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Magsat

NSSDCA/COSPAR ID: 1979-094A

Description

The Magsat project was a joint NASA/United States Geological Survey (USGS) effort to measure near-earth magnetic fields on a global basis. Objectives included obtaining an accurate description of the earth's magnetic field, obtaining data for use in the update and refinement of world and regional magnetic charts, compilation of a global crustal magnetic anomaly map, and interpretation of that map in terms of geologic/geophysical models of the earth's crust. The spacecraft was launched into a low, near-polar, orbit by the Scout vehicle. The basic spacecraft was made up of two distinct parts: the instrument module that contained a vector and a scalar magnetometer and their unique supporting gear; and the base module that contained the necessary data-handling, power, communications, command, and attitude-control subsystems to support the instrument module. The base module complete with its subsystems was comprised of residual Small Astronomy Satellite (SAS-C) hardware. The magnetometers were deployed after launch to a position 6 m behind the spacecraft. At this distance, the influence of magnetic materials from the instrument and base module (chiefly from the star cameras) was less than 1 nT. Sixteen complete vector magnetic field measurements and eight scalar measurements were obtained every second.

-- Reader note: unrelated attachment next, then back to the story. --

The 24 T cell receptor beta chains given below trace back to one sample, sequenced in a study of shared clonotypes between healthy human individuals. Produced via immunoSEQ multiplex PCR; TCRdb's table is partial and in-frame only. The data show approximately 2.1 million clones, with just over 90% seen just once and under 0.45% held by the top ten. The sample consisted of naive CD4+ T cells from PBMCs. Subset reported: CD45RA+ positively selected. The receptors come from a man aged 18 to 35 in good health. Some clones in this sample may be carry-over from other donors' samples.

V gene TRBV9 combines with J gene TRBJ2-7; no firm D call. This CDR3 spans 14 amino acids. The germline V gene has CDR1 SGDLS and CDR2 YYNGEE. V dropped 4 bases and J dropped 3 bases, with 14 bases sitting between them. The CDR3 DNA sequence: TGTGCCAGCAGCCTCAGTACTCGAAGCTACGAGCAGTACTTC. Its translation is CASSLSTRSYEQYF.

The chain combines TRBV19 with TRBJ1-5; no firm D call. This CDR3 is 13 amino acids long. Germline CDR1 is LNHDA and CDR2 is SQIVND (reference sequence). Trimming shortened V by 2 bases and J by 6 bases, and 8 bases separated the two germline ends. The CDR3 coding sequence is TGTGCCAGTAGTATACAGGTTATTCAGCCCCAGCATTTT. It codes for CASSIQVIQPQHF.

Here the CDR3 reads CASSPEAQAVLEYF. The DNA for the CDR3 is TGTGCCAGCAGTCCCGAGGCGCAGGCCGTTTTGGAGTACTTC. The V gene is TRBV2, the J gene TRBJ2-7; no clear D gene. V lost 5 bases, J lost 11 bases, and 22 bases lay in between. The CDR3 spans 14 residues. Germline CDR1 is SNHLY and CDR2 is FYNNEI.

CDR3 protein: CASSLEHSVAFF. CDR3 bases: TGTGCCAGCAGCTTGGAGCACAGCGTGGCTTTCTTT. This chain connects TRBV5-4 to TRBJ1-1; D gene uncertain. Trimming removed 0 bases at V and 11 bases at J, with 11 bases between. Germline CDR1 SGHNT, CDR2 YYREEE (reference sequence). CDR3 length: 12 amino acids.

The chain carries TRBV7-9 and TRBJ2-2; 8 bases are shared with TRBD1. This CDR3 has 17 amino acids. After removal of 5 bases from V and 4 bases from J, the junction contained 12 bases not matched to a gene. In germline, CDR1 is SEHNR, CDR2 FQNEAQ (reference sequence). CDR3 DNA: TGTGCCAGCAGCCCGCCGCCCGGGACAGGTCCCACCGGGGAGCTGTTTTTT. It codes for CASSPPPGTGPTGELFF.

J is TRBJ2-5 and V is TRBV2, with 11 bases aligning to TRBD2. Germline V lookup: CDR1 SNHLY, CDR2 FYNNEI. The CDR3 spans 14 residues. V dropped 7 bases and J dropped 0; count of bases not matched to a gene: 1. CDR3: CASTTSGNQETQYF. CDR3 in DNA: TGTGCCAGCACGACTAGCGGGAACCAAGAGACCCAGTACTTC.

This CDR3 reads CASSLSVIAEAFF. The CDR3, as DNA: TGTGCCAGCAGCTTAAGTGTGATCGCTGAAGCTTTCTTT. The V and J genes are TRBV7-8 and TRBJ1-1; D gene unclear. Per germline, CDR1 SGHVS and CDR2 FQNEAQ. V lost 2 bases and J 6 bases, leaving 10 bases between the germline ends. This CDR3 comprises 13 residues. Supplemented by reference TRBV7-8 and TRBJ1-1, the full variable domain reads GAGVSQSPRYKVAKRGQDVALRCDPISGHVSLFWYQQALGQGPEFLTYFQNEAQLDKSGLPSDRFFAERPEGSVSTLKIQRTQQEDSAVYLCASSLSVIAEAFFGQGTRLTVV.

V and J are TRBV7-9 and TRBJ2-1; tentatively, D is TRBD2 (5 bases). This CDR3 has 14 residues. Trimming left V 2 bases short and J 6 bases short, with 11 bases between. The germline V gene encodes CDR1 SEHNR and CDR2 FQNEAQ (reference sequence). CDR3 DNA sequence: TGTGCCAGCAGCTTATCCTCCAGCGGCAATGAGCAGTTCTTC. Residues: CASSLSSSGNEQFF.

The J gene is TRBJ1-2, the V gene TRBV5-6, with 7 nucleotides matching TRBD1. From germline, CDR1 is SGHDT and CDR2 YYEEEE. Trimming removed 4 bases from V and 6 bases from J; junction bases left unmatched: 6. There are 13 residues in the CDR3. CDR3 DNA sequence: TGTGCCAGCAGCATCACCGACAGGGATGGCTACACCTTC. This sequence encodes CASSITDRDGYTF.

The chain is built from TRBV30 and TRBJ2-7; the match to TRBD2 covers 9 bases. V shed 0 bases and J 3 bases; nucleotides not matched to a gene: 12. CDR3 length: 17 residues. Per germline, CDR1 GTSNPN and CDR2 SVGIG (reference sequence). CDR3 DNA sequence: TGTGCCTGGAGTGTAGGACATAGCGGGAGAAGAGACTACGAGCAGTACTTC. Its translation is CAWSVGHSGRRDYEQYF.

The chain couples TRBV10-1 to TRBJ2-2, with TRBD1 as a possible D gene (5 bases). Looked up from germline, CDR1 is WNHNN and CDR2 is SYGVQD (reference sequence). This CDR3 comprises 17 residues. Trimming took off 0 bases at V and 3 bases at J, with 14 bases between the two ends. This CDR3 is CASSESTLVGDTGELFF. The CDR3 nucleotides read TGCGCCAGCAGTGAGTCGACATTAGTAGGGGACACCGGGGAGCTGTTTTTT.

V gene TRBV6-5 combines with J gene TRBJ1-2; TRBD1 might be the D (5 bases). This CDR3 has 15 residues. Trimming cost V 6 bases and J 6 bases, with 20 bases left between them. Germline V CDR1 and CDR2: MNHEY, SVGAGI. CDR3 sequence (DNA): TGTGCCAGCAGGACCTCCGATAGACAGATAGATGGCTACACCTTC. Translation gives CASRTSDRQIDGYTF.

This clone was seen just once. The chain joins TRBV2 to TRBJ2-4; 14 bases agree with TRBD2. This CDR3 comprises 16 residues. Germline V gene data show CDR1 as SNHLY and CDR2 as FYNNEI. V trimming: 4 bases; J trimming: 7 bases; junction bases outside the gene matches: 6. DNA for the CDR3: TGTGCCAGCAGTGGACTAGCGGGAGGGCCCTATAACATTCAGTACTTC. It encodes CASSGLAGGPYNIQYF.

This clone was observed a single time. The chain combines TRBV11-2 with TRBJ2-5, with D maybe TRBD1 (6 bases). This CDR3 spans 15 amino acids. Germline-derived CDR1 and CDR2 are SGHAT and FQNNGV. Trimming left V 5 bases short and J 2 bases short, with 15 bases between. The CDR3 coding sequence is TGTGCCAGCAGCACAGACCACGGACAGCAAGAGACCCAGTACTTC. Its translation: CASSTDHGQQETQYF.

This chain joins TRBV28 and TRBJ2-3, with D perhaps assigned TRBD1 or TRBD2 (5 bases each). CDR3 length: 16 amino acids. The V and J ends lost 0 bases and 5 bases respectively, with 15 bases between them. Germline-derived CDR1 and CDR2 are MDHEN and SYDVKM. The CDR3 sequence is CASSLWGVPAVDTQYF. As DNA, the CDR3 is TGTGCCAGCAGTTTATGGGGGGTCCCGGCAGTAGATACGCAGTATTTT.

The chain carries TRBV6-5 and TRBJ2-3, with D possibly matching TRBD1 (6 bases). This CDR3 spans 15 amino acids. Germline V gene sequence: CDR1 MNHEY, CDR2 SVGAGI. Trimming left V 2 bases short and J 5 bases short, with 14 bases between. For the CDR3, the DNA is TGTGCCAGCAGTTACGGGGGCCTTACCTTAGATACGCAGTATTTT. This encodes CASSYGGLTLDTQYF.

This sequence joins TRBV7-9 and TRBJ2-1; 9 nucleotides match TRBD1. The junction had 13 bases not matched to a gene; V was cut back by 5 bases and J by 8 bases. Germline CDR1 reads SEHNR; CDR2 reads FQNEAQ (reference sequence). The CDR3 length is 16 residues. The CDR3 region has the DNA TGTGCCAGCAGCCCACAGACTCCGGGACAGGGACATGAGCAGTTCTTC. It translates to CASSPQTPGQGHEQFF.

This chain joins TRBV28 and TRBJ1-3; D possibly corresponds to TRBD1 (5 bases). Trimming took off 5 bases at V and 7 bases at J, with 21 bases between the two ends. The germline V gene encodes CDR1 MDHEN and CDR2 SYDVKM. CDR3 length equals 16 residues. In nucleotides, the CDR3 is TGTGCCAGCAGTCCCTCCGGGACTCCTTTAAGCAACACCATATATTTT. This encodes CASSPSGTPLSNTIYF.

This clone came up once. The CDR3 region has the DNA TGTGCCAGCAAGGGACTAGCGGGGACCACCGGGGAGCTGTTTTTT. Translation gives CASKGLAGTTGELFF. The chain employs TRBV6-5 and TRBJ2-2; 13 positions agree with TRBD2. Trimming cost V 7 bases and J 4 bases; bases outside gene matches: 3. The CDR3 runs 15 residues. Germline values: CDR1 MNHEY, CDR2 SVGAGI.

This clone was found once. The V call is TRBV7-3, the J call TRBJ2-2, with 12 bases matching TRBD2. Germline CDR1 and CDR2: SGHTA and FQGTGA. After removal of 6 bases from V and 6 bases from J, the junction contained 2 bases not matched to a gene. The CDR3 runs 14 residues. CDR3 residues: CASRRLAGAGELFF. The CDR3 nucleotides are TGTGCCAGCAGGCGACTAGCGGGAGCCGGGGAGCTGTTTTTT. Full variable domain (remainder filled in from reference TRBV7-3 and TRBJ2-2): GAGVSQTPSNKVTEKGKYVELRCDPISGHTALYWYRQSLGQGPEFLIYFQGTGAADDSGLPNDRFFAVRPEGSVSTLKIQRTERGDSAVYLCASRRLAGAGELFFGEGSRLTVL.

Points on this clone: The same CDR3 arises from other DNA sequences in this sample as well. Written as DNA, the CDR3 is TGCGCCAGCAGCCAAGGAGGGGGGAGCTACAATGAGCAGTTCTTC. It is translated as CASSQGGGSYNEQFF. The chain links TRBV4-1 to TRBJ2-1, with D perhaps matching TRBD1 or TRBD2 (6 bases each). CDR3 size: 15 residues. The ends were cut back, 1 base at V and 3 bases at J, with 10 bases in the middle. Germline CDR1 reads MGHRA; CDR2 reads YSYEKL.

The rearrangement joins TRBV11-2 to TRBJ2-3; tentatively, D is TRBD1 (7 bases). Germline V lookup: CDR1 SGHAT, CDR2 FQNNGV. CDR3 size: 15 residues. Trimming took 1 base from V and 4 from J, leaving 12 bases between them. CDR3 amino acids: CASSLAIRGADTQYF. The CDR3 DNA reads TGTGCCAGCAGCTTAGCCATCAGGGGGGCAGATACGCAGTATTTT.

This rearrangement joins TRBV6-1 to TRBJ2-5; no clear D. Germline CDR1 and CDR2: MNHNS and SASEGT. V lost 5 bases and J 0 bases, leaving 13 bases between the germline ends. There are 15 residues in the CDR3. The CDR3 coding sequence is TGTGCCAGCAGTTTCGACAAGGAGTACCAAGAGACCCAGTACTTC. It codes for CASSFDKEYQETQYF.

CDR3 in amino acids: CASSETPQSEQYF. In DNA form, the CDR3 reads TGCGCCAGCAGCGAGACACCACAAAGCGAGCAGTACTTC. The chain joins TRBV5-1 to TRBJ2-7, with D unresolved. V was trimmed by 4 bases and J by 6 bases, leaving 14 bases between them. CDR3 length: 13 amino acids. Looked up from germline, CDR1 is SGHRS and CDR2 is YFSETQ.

Alternate Names

  • Explorer 61
  • 11604

Facts in Brief

Launch Date: 1979-10-30
Launch Vehicle: Scout
Launch Site: Vandenberg AFB, United States
Mass: 158.0 kg

Funding Agency

  • NASA-Office of Space Science Applications (United States)

Discipline

  • Space Physics

Additional Information

Questions or comments about this spacecraft can be directed to: Dr. H. Kent Hills.

 

Personnel

NameRoleOriginal AffiliationE-mail
Dr. Robert A. Langel, IIIProject ScientistNASA Goddard Space Flight Center 
Mr. Gilbert W. Ousley, Sr.Project ManagerNASA Goddard Space Flight Center 
Dr. James V. TaranikProgram ScientistNASA Headquartersjtaranik@mines.unr.edu
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